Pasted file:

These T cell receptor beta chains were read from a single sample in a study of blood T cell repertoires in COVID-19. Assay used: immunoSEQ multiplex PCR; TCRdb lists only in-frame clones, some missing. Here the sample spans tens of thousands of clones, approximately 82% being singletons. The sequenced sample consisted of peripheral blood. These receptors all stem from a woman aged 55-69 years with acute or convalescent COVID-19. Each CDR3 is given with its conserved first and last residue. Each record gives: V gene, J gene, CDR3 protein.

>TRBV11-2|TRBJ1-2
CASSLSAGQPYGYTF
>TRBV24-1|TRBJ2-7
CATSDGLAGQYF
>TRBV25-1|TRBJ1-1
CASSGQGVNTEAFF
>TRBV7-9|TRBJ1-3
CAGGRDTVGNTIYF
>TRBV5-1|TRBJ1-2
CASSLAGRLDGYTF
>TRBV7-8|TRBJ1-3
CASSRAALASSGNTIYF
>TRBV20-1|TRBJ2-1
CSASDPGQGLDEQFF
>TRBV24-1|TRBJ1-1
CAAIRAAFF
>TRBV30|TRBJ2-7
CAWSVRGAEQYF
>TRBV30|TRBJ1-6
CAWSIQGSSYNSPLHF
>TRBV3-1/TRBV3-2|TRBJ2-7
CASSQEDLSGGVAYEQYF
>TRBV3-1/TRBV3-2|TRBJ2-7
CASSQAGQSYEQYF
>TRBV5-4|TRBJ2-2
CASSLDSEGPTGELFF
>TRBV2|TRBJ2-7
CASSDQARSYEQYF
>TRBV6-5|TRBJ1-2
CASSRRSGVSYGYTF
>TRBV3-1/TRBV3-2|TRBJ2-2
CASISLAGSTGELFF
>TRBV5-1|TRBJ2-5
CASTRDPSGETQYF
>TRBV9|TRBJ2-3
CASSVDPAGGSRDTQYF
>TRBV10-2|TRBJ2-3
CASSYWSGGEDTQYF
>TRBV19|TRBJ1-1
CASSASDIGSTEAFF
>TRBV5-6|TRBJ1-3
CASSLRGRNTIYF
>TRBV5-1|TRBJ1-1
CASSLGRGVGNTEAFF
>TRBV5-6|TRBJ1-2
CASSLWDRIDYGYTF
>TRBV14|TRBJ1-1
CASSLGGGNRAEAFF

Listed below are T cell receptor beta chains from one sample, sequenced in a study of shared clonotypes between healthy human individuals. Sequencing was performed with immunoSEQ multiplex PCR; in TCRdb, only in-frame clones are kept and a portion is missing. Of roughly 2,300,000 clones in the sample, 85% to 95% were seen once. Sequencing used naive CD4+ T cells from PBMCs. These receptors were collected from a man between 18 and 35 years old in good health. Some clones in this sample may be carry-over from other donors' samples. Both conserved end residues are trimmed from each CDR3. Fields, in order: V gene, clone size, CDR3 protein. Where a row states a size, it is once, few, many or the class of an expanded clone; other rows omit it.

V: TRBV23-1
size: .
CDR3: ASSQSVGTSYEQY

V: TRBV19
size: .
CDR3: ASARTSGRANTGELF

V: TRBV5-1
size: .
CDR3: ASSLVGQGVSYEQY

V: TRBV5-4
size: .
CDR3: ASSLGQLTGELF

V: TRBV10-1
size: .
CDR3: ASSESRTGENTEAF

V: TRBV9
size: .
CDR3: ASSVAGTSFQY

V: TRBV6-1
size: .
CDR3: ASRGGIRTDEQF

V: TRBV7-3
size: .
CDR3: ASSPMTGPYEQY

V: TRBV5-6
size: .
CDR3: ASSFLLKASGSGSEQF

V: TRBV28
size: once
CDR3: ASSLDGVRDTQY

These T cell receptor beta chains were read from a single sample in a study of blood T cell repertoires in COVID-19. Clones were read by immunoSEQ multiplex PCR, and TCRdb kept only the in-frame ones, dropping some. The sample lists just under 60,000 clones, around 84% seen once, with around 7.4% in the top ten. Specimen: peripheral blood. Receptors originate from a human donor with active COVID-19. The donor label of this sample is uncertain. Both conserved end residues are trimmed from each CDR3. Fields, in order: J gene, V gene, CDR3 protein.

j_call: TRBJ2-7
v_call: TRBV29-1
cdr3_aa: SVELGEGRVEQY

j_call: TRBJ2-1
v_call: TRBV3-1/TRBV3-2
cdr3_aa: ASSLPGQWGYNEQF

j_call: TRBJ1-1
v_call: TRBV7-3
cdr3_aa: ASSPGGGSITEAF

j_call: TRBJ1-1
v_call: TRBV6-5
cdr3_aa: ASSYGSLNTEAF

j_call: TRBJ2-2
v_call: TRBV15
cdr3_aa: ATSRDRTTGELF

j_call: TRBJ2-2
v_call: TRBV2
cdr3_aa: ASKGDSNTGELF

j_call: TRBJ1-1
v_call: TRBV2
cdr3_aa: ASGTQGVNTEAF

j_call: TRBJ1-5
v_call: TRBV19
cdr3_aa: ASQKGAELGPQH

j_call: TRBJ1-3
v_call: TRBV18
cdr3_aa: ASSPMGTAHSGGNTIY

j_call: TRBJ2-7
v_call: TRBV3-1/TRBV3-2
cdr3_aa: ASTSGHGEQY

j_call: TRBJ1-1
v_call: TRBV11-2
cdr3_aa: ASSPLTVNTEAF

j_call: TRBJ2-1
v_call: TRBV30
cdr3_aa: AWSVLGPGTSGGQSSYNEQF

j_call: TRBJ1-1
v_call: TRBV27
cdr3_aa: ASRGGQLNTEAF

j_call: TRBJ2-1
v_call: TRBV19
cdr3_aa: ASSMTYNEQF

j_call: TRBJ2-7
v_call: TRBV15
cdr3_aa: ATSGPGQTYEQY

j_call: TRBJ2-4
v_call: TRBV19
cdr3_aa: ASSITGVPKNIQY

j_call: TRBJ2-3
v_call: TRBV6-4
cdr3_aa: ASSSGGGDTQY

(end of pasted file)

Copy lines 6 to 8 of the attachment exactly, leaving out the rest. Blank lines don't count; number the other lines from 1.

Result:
>TRBV25-1|TRBJ1-1
CASSGQGVNTEAFF
>TRBV7-9|TRBJ1-3